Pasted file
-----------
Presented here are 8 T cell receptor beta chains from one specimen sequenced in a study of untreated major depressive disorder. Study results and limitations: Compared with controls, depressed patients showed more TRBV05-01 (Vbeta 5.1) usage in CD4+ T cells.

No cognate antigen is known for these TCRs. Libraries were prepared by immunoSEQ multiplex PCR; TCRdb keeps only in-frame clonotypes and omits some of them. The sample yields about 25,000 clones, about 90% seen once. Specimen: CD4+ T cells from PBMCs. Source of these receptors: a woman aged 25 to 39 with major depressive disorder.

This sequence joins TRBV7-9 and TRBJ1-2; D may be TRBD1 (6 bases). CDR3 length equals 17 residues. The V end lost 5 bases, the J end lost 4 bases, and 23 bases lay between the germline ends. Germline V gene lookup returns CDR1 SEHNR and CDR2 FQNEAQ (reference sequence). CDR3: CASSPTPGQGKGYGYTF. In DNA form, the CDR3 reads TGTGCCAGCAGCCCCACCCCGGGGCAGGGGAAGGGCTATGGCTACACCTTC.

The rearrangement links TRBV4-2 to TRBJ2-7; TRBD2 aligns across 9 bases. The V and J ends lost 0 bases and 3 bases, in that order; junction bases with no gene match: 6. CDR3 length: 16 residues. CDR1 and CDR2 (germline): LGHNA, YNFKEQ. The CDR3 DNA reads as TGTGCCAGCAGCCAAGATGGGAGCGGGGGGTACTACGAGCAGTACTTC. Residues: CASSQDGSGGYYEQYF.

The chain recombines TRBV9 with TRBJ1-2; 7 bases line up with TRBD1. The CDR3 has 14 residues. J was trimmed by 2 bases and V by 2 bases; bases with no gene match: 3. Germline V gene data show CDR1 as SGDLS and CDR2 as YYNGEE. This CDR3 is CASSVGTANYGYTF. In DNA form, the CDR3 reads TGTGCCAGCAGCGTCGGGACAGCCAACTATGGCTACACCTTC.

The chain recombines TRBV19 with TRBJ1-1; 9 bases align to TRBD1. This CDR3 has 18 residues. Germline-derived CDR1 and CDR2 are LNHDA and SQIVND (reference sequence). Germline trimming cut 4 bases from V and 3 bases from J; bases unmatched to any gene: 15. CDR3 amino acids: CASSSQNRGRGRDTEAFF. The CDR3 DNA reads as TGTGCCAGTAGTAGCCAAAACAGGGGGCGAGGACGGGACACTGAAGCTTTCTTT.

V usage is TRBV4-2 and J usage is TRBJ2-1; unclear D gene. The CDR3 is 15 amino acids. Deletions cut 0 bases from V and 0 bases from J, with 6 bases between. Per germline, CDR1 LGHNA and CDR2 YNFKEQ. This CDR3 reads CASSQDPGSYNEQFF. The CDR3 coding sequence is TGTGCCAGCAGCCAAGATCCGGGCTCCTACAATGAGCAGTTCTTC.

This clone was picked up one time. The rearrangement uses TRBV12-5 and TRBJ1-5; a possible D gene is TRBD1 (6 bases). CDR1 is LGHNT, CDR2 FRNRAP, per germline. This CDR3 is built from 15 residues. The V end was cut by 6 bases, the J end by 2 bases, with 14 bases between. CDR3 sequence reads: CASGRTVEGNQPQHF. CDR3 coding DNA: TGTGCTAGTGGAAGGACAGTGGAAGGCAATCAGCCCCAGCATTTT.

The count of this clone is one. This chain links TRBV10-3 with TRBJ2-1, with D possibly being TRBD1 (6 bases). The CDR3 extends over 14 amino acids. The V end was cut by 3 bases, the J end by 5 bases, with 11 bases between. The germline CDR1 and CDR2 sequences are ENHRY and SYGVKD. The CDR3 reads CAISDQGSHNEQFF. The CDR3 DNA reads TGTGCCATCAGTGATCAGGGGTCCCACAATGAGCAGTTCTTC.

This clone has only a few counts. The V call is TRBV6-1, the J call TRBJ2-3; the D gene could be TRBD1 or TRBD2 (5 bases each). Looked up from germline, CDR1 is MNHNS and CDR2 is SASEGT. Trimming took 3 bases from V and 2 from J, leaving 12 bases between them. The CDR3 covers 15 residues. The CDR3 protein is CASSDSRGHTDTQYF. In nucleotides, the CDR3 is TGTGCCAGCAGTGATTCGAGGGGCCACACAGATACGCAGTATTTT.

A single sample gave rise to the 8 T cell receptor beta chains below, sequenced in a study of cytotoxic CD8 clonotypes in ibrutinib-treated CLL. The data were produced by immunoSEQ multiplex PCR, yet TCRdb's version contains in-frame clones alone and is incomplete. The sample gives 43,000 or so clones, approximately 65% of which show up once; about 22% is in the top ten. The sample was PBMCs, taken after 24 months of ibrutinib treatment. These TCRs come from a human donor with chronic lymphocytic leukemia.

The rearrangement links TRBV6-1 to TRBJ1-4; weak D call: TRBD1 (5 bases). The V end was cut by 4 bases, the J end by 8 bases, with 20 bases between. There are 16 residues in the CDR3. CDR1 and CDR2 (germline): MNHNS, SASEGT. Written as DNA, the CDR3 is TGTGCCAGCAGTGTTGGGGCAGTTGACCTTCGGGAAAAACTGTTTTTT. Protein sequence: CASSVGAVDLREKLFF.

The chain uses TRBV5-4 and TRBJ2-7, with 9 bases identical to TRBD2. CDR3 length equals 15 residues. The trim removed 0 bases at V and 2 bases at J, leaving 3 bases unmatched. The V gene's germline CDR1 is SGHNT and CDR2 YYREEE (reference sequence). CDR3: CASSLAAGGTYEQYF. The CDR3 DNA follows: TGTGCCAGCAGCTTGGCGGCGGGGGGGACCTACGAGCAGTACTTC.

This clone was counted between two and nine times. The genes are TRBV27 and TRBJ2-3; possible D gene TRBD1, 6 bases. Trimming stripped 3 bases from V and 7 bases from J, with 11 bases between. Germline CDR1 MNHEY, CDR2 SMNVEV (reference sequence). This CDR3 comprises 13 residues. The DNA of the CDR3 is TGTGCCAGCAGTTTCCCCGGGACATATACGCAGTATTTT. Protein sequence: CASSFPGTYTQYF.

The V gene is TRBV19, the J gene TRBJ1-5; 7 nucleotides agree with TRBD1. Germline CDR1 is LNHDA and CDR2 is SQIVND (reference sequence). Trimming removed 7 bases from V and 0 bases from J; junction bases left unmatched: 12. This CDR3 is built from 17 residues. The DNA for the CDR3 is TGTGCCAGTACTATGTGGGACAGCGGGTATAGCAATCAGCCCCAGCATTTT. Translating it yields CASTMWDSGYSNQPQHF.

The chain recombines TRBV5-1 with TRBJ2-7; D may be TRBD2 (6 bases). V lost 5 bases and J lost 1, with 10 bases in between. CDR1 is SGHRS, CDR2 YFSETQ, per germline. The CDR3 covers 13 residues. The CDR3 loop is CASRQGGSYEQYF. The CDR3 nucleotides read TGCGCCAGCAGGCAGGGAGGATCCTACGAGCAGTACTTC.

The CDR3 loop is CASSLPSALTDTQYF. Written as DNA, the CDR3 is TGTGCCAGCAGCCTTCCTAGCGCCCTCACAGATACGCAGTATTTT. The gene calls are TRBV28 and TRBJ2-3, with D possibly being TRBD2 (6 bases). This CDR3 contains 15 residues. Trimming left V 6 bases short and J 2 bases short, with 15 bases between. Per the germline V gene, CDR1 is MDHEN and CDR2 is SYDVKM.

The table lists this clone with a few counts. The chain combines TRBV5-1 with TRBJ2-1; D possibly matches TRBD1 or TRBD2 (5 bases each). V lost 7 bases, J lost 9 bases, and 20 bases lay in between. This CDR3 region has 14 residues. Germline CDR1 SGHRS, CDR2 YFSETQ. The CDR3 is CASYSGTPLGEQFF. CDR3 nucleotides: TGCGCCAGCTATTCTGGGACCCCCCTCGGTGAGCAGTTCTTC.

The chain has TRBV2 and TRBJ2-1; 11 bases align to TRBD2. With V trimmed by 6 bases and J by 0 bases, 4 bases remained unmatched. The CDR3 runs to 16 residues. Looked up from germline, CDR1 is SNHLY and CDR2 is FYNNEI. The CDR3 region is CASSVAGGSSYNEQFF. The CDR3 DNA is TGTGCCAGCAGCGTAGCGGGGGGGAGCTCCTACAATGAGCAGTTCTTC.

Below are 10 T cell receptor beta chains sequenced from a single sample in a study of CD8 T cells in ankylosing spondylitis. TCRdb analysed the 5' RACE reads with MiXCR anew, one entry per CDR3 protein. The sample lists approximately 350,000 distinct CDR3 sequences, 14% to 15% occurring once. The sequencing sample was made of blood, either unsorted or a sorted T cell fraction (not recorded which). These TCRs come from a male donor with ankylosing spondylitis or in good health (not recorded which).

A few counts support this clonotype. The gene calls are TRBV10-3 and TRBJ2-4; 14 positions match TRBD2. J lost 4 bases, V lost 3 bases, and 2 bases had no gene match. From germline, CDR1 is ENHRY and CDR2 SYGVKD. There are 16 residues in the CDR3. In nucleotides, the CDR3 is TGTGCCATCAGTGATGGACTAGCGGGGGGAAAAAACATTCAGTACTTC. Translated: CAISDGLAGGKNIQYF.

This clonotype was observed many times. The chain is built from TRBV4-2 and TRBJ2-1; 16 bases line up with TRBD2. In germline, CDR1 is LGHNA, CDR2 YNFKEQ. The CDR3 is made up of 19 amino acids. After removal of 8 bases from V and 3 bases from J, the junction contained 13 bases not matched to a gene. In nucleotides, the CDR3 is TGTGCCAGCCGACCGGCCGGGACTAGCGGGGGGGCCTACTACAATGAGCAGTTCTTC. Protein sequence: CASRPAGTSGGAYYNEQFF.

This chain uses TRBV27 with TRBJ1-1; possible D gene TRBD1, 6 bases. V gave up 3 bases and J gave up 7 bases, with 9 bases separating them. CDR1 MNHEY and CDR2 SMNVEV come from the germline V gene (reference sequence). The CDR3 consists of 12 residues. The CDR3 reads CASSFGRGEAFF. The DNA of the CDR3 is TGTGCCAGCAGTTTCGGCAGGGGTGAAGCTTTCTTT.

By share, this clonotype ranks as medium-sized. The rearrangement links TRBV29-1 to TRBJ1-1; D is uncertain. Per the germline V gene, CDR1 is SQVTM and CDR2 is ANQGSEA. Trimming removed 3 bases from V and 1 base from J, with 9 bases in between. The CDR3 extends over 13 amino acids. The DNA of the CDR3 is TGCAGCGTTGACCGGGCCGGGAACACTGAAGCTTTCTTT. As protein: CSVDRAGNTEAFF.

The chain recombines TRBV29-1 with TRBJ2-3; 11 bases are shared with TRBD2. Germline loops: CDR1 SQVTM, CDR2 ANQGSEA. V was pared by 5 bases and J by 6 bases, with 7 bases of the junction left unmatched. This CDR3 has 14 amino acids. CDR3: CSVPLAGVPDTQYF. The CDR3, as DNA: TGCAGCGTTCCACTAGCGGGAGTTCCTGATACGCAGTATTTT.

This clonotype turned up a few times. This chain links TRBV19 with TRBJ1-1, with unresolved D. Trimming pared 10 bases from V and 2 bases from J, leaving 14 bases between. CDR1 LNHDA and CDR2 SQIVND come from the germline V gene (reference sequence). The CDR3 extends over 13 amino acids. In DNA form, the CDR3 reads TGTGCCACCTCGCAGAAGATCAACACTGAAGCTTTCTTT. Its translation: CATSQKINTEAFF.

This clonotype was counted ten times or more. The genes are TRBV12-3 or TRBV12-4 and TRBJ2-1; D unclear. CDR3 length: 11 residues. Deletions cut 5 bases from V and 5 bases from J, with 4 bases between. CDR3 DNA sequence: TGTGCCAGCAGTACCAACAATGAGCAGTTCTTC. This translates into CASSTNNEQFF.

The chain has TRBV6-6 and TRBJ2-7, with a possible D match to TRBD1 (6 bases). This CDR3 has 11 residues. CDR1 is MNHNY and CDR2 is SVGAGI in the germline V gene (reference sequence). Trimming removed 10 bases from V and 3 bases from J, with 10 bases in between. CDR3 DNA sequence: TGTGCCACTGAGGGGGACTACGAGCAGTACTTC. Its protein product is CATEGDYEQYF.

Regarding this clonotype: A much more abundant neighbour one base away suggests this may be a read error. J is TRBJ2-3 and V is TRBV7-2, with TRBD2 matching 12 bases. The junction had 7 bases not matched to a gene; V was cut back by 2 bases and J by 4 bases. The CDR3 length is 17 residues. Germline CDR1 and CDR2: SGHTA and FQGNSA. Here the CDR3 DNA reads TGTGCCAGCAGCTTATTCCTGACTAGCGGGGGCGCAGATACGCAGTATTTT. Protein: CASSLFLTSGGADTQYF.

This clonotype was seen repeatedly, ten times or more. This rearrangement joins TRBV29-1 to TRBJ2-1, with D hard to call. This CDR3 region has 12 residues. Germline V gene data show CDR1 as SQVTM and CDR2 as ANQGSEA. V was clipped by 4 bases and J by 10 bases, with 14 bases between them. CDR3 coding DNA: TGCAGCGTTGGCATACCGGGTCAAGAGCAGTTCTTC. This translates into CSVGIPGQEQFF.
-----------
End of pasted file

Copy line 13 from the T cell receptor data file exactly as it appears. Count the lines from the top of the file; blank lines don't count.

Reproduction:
The chain uses TRBV5-4 and TRBJ2-7, with 9 bases identical to TRBD2. CDR3 length equals 15 residues. The trim removed 0 bases at V and 2 bases at J, leaving 3 bases unmatched. The V gene's germline CDR1 is SGHNT and CDR2 YYREEE (reference sequence). CDR3: CASSLAAGGTYEQYF. The CDR3 DNA follows: TGTGCCAGCAGCTTGGCGGCGGGGGGGACCTACGAGCAGTACTTC.